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I have long struggled to understand Narendra Modi and what makes him tick. First, as a ruthless and cunning provincial politician, when he was Gujarat chief minister; and then as a phenomenon, when he came to straddle the national scene.
The support, adulation, and devotion that he attracts from his base (and also others) surprised me. It puzzled me no end to see a person given to fibbing, hype, and lies, as a way of life, could be so revered.
I always had an inkling that there were some deeper reasons for his phenomenal popularity – that went beyond demagoguery – and the binaries of adversarial politics. But the underlying phenomenon was elusive.
Studying the person, the persona, and the phenomenology that is entwined with what Modi stands for in popular imagination offers some insights.
Modi is the simulacrum of a deeply held, and popular, aspiration in our collective psyche – which is to restore India, or Bharat, to its past glory and honor. The path of ‘losing’ this glory is thought to have begun circa 1026 CE, when the Somnath temple was plundered and laid waste by invaders from the Northwest. Many invasions since, including 200 years under British rule are believed to have resulted in this ‘loss’. Whether this perception is based on our objective past or not, it is a theme deeply embedded in every Hindu imagination. It is widely shared among liberals, and ‘illiberals’. To deny it is to deny your very self.
To his core supporters, Modi is not merely a persona or a politician. He embodies an indestructible idea, nay a deeply held faith, that the ‘Indian civilisation’, warts and all, long denied its due, must be restored to a respectable place under the sun. You cannot view the Modi phenomenon as something distinct from this collective aspiration. In fact, Modi has become the embodiment of this popular yearning.
Modi championed the ‘Hindu civilisational project’ long before it was mainstream. He lived with ignominy of championing something deeply unpopular, and contrary to the dominant idea of India, for decades until he was able to use the propaganda resources of the Rashtriya Swayamsevak Sangh to turn the tables on his detractors within the Bharatiya Janata Party and outside.
In the popular imagination of BJP’s expanded core vote base, Modi is this ‘Hindu civilisational project’ in person. And Modi plays to this perception with consummate artistry. The shots of him meditating alone in a Kedarnath cave are of a piece of this creative folklore.
Modi has sought to create this ‘civilisational project’ riding on the success of economic reforms initiated in 1991. These reforms created the base for accelerated economic growth. The explosion of software services exports to the US, in the late 90s, announced to the world that Indians had arrived on the global stage. As in the case of Japan, South Korea and China, this initial success on the global stage generated a euphoria of “we can do it too” nationalistic pride. Modi was able to tap into this spirit of national resurgence and harness its potential as a theme for national imagination.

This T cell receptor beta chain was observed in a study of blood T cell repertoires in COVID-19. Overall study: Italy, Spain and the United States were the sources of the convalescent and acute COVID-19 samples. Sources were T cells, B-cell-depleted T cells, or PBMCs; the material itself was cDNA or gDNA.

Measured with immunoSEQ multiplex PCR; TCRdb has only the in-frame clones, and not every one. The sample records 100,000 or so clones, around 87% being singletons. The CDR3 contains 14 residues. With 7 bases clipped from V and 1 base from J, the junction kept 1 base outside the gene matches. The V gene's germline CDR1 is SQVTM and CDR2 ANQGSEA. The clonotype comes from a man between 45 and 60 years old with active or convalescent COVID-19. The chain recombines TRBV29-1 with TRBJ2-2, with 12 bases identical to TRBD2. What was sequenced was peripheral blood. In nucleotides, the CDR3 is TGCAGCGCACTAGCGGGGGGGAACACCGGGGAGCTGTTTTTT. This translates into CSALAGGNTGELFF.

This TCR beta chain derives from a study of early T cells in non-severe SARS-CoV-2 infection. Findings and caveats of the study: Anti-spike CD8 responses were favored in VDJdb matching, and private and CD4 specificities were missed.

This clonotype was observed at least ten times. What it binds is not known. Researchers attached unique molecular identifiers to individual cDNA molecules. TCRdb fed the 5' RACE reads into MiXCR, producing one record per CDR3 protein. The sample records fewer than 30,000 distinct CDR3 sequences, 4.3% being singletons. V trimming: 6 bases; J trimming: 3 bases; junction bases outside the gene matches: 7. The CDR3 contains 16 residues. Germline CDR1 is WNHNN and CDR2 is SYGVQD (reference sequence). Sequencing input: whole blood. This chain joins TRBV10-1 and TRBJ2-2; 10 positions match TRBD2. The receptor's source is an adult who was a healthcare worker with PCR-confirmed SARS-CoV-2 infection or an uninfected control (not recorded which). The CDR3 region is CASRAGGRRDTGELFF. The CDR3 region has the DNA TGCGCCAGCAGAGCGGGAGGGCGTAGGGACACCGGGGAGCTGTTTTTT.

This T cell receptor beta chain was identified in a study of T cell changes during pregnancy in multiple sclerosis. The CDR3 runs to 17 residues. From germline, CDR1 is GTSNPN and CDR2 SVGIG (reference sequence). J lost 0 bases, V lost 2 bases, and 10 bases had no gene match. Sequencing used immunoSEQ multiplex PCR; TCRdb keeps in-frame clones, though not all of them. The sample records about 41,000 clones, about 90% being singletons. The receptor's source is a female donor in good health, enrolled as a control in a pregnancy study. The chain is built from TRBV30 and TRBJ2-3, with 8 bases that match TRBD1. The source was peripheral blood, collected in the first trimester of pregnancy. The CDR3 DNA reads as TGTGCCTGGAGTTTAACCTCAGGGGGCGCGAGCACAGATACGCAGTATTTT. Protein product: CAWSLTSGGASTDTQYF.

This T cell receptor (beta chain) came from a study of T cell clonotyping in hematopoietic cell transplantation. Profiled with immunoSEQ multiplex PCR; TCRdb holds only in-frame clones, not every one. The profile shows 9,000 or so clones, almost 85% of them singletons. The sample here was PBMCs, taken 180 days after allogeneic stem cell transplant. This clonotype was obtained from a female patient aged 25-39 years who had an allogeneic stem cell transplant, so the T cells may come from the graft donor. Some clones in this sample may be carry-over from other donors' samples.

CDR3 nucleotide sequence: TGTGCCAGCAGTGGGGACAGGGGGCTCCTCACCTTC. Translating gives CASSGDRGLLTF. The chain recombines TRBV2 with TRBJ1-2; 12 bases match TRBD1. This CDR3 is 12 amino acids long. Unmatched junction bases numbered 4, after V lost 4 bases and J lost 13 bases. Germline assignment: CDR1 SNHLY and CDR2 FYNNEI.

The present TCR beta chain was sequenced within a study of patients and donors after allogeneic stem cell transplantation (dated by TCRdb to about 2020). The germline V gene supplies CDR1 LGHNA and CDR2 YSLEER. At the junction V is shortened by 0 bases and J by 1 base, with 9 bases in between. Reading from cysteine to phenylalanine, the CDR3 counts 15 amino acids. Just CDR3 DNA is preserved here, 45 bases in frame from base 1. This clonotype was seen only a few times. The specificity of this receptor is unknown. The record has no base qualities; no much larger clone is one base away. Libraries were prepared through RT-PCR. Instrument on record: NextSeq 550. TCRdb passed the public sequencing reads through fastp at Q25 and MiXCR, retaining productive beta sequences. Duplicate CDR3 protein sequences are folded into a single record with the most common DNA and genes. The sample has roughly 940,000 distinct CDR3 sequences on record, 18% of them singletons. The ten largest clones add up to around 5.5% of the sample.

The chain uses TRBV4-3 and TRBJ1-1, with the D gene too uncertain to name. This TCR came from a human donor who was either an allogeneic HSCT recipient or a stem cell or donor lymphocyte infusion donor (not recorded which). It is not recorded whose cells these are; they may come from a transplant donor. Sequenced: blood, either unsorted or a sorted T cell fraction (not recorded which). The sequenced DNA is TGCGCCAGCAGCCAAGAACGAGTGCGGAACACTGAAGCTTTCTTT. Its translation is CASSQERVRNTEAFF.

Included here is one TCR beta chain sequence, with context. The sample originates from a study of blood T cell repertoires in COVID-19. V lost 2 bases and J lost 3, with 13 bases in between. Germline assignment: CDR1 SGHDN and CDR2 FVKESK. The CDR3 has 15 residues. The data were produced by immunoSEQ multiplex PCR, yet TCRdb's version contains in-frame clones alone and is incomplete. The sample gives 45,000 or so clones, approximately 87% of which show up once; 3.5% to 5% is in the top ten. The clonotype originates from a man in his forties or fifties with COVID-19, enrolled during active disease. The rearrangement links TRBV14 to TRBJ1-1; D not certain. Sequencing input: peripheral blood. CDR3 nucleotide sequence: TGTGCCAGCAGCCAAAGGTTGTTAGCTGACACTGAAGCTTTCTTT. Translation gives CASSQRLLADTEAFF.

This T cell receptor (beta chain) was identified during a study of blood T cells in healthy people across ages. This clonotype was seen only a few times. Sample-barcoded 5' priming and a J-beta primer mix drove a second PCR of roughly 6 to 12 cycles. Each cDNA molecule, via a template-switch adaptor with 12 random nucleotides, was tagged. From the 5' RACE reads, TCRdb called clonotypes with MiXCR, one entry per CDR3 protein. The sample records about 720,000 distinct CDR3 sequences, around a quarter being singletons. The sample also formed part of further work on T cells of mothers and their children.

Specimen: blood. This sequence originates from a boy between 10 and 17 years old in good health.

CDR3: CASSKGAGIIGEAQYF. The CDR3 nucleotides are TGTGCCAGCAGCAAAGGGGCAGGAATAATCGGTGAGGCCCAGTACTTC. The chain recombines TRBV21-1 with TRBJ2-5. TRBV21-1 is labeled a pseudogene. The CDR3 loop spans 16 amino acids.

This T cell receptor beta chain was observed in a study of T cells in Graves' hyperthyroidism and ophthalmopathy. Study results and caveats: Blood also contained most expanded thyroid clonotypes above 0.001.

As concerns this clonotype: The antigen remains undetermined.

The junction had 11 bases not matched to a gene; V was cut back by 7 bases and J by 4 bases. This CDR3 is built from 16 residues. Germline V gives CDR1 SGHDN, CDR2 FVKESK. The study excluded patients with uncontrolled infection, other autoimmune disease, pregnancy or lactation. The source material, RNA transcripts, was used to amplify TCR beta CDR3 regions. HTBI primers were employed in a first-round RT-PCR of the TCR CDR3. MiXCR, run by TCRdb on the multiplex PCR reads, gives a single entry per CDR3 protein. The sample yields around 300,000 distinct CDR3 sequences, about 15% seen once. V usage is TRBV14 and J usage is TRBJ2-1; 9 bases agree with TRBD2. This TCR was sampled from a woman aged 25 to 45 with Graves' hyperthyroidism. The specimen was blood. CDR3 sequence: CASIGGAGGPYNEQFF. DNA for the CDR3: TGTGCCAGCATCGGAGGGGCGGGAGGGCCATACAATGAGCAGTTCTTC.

Very adroitly, he captured the momentum of this nationalist stirring. The reforms that initiated this resurgence were largely carried out by those who oppose him. Congress’s failure to own its own economic reforms and take visible pride in its success enabled Modi to embody this success as his own. He became the leader of this triumphalism by default. Congress intellectual ineptitude helped.
Since coming on to the national scene, Modi has used his unusually brazen chutzpah, and demagoguery, to sketch out his aspirations with a few strikingly vivid strokes.
The point is not that these are wishful myths. The point is that these are as good a set of myths as those advanced by others. It is part of the process of the Hindu civilisation laying claim to a heritage of its own. The process can tolerate a few grand lies.
The brazen chutzpah has won Modi many laurels, even if his dubious claims ring hollow. It shows his boldness in making such claims, his deep commitment to the ‘civilisational project’ that he champions, and his imagination to carry it through.
That he makes the ridicule of his ridiculous claims look ridiculous is a masterly achievement of his grasp of the idiom, a triumph of his demagoguery.